« Reply #7 on: January 15, 2021, 09:18:43 am »
The sheer amount of deaths, plain and simple deaths, that these religious orders hid is astonishing. A buddy of mine worked for several years in Ireland and lived in a village in County Galway where one of these houses that was only active until the early 60s was located, and they ended up digging litearlly hundreds of skeletons from babies buried in an unmarked mass grave. From an article on it back in 2017, when the excavations took place:
Yeah - the front page of the Irish Examiner was just the names of the children who died in Bessborough home - that's one home:


And Tuam is particularly infamous. It was run by the Bon Secours Sisters who have only now apologised. And one of the crazy/frustrating things about Ireland is because the church ran social welfare for the state they still actually own loads of the hospitals and properties used in Ireland.

So for example the same Bon Secours order own a huge number of Irish hospitals which are broadly run at a profit from the state. The fact that Catholic organisations own so many of the hospitals and health care infrastructure is another side to the extreme anti-abortion position in Ireland until recently.  It's just disgusting that the same orders that did this, because of their ownership of land and property, are still making money from hospitals and similar instittuions.

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Nothing as severe as this took place in Spain during Francoism, AFAIK, but what took place was that women giving birth out of wedlock in religious institutions would get their babies stolen by the nuns and doctors, and then these babies would be put up for adoption to "proper" families, and this carried on in secret until the mid 80s, IIRC. Similar things happened in South America during their fascist military dictatorships, also with the forced adoptions of sons of leftists families that got their babies stolen and given to families closer to the Juntas.
Yeah - I've read about it in Argentina but didn't know how much it happened in other countries. In Ireland it was less political. It wasn't from dissidents/leftists and children weren't placed with "proper" families in Ireland. Instead there was a great market for adoptions in Irish-Americans who wanted to adopt so lots of children were taken from their mothers (and legally the mothers signed adoption papers) and shipped to the US, because the child was out of wedlock.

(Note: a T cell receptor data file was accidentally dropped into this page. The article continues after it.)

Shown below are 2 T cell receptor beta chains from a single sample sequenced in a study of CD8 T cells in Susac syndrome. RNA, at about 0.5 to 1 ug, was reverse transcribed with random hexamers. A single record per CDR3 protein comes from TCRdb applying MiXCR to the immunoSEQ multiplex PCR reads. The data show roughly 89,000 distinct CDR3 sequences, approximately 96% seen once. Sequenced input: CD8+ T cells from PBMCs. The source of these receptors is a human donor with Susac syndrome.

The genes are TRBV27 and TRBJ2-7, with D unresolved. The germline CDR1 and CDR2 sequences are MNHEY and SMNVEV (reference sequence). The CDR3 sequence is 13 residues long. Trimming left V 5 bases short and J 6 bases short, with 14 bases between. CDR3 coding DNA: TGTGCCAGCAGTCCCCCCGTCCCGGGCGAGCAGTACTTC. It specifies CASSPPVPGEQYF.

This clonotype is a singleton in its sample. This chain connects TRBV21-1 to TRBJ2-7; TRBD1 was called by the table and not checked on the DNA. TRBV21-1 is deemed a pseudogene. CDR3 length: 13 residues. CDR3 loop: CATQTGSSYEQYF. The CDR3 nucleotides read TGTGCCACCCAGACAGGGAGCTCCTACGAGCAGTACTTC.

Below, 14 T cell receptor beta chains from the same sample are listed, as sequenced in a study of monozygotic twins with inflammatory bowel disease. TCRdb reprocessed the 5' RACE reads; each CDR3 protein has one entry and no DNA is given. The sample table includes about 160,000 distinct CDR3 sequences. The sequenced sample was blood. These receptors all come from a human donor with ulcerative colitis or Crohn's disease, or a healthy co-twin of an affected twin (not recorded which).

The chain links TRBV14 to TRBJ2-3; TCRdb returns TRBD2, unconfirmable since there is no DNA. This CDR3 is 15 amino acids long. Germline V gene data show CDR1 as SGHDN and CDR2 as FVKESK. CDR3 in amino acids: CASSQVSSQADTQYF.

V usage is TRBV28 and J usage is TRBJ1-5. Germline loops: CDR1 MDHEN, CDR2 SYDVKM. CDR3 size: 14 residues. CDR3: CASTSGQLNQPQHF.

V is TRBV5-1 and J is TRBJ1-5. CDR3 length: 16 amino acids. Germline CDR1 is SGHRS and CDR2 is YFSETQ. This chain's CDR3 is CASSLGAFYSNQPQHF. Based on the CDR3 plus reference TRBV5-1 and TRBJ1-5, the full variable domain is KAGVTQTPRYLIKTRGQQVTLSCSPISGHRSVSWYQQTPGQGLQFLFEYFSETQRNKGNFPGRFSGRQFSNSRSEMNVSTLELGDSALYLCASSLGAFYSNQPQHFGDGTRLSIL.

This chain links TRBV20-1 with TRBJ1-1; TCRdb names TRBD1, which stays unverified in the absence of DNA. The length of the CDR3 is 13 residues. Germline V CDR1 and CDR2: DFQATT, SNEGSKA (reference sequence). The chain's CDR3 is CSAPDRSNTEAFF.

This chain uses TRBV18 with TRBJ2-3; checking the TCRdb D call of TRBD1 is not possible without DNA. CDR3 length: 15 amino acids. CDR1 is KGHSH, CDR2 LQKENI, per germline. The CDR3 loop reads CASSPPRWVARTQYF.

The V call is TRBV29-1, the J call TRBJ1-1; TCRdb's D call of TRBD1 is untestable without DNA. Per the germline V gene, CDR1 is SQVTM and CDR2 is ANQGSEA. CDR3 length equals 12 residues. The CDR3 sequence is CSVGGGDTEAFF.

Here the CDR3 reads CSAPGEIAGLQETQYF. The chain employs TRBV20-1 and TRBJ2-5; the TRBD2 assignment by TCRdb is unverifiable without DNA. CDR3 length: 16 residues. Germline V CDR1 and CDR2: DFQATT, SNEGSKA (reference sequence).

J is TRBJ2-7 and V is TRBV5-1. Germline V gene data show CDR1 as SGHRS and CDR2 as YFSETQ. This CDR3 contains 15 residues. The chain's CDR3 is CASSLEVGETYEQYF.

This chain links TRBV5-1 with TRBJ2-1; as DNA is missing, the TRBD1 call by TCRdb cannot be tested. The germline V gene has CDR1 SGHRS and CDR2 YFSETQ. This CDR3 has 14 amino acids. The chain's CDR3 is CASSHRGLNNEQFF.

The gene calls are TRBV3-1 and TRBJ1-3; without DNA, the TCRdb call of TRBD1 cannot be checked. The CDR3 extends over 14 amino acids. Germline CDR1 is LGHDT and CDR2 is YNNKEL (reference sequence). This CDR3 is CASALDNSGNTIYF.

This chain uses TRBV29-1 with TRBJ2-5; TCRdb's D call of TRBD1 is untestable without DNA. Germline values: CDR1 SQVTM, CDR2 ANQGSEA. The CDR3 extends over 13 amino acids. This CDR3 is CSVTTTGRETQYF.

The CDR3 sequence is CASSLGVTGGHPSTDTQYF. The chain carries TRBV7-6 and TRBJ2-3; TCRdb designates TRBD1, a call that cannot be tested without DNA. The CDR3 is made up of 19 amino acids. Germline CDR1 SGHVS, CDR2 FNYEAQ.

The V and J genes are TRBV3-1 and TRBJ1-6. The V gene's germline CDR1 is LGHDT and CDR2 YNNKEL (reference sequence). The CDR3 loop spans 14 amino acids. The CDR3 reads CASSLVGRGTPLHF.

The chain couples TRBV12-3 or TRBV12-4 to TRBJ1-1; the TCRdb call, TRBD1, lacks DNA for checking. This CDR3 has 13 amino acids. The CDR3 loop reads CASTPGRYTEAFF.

And the alternative - if the mother didn't sign the adoption papers was very often that their kids would be put in industrial schools or reformatories (and the mothers in institutions like the Magdalen laundries for "fallen women"). There was an entire architecture and structure of abuse and control.
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viper37

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Re: Mother and Baby Homes Report Published
« Reply #8 on: January 15, 2021, 01:31:50 pm »
I think it might have been similar in Quebec
it was, until the 60s.  Nearly overnight (in government terms, it was pretty quick, the changes into govt and society operated in the space of a decade) ;) ), school & hospitals came back fully under the spell of the government.  We had our own horror stories, and a government apology, with monetary compensation to the victims, often referred to as "Duplessis' orphans" for the name of the Premier most associated with the Church dominance on our life (though he wasn't the only one, only the one with the most vocal Church support - heaven is Blue [Conservative Party], hell is Red [Liberal Party] - they might have been unto something there, though... ;) ).

Beatings and sexual abuse were pretty common for orphans give in the care of priests&nuns, but also for regular students at private colleges.
 
I believe some of the abuses persisted up to the 70s in some place, and I think I have heard forced adoption of First Nations children was still something in the early 70s (mother goes to the hospital, nurses secretly steal the baby and send it for international adoption, the mother is told the baby died but she can't see it because the remains have already been cremated).  Religion mixed with a concept of White Christian superiority gave great results <sigh>.

My mom's brother was adopted, and he lacked oxygen at birth (that left sequels; huge behavioral sequels.).  Due to his mother being pregnant out of wedlock, the Sisters caring for her were of the belief that she should suffer as much as possible to expiate her sins.  That was pretty common in the 50s. :(